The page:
Quanta sues AMD over defective chips

The world's largest laptop manufacturer sues AMD for breach of contract over defective chips used in an NEC device.

Quanta has sued Advanced Micro Devices over a defective chip used in an NEC laptop.

Quanta Computer, the world's largest contract manufacturer of laptop computers, sued AMD for breach of contract, alleging the chipmaker sold defective products, as first reported by Bloomberg.

The suit is centered on the ATI RS600ME, an integrated graphics solution, an AMD spokesperson told CNET. Integrated graphics chips include other circuitry and also act as a chipset, which supports the main central processing unit or CPU.

"AMD and its ATI Technologies Inc. unit sold chips that didn't meet heat tolerances and were unfit for particular purposes," Bloomberg said, citing the complaint. The case was filed yesterday in a federal court in San Jose, California.

The chips were used in notebooks Quanta made for NEC and caused the computers to malfunction, Bloomberg said.

"Quanta has suffered significant injury to prospective revenue and profits," the company said in the complaint, according to the Bloomberg report.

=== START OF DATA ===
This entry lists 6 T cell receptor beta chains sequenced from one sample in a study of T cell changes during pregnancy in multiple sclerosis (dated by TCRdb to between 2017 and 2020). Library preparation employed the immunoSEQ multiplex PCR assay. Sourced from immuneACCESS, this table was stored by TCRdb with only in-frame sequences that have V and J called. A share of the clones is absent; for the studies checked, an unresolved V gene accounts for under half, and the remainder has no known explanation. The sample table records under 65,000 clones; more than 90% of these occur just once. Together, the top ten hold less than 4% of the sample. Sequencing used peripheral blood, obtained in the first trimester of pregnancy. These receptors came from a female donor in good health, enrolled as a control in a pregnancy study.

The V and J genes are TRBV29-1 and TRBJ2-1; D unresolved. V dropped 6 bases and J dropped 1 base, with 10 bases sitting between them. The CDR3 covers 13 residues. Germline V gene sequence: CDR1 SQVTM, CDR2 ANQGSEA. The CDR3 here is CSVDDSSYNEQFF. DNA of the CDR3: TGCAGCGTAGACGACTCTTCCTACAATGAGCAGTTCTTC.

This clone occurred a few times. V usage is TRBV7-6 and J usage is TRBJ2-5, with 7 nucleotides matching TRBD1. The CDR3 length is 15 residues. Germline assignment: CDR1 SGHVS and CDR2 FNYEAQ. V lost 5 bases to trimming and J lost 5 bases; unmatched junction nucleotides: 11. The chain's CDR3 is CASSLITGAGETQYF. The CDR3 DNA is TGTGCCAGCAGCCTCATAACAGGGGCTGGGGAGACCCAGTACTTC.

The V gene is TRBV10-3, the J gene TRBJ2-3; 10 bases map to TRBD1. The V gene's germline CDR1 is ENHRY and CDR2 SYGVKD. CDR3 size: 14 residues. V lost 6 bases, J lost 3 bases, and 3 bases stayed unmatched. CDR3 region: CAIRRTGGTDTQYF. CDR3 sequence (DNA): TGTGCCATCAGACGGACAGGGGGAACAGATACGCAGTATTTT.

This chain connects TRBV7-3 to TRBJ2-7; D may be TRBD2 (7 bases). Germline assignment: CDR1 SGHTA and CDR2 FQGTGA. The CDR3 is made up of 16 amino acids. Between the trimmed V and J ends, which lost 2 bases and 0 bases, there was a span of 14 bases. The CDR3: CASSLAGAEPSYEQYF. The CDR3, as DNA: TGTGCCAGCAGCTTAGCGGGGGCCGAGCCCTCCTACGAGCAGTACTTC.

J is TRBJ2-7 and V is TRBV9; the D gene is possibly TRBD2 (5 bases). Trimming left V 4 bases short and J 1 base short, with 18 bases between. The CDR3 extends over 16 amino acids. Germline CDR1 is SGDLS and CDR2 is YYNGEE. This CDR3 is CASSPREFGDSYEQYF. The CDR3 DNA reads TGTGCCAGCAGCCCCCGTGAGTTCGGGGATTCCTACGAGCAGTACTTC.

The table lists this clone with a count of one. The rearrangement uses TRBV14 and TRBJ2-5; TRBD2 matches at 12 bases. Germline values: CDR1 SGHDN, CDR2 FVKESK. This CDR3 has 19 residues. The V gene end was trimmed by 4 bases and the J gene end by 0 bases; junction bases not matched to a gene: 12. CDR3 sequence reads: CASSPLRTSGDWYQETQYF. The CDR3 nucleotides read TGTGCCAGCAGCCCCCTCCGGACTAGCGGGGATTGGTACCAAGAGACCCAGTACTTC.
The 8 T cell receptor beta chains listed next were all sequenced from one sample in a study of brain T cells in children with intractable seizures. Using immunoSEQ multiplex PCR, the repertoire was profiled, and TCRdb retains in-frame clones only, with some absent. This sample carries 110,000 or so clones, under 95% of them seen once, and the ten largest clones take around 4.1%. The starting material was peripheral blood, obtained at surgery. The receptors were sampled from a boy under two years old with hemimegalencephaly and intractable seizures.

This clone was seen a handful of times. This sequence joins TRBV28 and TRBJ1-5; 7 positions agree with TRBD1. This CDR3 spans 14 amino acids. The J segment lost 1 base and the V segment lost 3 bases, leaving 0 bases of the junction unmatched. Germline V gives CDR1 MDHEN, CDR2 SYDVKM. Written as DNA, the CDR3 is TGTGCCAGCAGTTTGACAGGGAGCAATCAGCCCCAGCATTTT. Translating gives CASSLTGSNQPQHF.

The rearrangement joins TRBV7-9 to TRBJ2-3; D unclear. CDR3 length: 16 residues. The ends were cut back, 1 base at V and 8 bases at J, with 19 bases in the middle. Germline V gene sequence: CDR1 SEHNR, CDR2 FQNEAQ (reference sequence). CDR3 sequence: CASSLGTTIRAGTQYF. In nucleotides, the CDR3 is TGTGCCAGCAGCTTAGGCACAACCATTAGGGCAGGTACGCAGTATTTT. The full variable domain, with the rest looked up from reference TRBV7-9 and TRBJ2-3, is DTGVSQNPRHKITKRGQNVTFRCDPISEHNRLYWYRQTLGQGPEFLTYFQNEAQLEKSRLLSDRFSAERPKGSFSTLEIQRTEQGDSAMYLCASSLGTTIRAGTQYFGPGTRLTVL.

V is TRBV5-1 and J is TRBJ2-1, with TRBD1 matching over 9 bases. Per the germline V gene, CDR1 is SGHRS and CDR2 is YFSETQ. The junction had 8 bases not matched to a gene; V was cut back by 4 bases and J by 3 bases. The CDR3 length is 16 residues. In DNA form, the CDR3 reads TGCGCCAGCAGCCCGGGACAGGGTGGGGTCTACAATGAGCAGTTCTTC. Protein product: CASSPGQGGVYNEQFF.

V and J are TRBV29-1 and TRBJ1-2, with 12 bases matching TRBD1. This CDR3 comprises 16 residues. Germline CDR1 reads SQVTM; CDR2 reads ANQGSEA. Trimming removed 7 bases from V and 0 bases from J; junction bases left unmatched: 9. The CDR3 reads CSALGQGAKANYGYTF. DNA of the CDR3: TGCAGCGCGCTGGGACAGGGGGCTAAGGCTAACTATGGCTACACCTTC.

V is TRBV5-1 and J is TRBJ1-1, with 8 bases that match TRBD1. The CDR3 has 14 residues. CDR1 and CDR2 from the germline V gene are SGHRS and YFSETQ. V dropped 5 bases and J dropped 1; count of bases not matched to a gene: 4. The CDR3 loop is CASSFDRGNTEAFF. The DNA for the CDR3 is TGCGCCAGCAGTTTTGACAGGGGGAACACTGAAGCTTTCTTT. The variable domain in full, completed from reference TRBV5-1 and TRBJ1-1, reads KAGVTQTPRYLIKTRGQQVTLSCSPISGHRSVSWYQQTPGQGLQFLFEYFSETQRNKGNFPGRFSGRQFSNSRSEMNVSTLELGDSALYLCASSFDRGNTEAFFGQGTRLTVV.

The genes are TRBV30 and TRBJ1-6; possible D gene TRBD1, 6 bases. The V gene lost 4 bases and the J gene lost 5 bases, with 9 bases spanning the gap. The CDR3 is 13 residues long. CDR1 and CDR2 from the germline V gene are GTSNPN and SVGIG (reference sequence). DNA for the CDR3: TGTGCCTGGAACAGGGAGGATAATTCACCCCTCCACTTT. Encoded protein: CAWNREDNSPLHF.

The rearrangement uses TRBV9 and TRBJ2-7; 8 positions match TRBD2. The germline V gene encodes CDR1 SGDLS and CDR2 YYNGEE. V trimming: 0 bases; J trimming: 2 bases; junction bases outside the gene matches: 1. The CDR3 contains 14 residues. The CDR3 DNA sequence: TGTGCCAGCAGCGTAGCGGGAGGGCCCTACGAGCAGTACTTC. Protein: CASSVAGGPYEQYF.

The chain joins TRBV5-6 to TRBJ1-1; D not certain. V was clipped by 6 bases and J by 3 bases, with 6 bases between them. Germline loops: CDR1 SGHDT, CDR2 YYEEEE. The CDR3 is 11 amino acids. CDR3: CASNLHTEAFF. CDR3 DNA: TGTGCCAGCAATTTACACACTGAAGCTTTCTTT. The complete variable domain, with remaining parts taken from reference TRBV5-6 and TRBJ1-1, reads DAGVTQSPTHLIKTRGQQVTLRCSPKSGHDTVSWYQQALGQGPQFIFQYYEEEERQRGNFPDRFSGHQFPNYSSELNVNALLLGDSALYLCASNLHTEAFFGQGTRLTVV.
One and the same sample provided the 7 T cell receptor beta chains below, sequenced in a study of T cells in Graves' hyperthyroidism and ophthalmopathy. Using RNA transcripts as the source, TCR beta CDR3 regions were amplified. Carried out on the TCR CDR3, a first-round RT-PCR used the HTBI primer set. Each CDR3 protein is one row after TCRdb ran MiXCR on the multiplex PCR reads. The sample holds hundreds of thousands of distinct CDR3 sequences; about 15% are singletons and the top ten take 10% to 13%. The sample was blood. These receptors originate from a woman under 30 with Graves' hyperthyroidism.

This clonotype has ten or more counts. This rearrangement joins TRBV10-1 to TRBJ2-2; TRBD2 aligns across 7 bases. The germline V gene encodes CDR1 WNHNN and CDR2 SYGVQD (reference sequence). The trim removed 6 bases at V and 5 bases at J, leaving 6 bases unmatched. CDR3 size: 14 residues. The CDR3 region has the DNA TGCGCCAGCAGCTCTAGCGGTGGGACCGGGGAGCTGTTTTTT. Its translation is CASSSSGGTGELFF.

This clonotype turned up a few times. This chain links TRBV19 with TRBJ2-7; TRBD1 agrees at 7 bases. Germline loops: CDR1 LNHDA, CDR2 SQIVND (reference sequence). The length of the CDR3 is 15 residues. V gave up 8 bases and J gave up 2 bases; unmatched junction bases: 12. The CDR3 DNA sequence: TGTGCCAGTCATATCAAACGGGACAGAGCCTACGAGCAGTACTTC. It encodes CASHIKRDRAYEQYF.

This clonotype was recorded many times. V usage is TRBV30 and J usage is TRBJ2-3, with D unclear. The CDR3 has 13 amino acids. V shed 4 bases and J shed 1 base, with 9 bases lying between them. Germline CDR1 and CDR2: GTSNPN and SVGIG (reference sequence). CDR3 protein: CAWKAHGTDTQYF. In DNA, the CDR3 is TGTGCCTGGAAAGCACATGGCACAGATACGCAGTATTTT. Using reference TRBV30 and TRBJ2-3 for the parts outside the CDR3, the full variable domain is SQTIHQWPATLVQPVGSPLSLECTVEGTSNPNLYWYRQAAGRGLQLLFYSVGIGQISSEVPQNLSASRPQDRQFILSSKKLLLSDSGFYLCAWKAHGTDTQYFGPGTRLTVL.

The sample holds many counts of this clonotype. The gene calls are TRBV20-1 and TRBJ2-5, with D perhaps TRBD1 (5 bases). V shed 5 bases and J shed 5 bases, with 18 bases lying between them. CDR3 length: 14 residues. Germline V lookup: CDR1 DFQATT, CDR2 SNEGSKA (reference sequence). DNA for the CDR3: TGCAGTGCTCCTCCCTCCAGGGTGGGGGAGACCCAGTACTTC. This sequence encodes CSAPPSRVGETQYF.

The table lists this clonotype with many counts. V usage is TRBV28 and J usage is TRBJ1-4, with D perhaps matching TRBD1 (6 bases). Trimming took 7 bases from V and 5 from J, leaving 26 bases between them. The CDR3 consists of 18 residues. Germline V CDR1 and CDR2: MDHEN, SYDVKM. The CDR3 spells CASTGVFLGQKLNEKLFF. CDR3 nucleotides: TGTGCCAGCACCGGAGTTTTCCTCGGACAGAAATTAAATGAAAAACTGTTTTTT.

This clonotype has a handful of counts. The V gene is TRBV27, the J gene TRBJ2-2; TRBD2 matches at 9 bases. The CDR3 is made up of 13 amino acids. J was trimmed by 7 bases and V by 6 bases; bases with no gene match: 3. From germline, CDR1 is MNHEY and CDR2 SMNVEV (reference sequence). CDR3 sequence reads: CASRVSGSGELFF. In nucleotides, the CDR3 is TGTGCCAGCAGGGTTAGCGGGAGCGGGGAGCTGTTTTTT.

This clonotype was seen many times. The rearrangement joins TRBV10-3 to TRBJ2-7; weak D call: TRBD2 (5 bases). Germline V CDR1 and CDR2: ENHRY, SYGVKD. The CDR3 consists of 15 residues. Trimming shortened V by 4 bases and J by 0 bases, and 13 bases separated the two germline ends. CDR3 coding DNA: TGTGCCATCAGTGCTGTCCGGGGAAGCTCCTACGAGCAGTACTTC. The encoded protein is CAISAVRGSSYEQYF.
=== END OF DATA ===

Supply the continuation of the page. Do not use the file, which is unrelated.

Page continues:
"AMD disputes the allegations in Quanta's complaint and believes they are without merit. AMD is aware of no other customer reports of the alleged issues with the AMD chip that Quanta used, which AMD no longer sells. In fact, Quanta has itself acknowledged to AMD that it used the identical chip in large volumes in a different computer platform that it manufactured for NEC without such issues," AMD said in a statement.

About the author

Brooke Crothers writes about mobile computer systems, including laptops, tablets, smartphones: how they define the computing experience and the hardware that makes them tick. He has served as an editor at large at CNET News and a contributing reporter to The New York Times' Bits and Technology sections. His interest in things small began when living in Tokyo in a very small apartment for a very long time.

 

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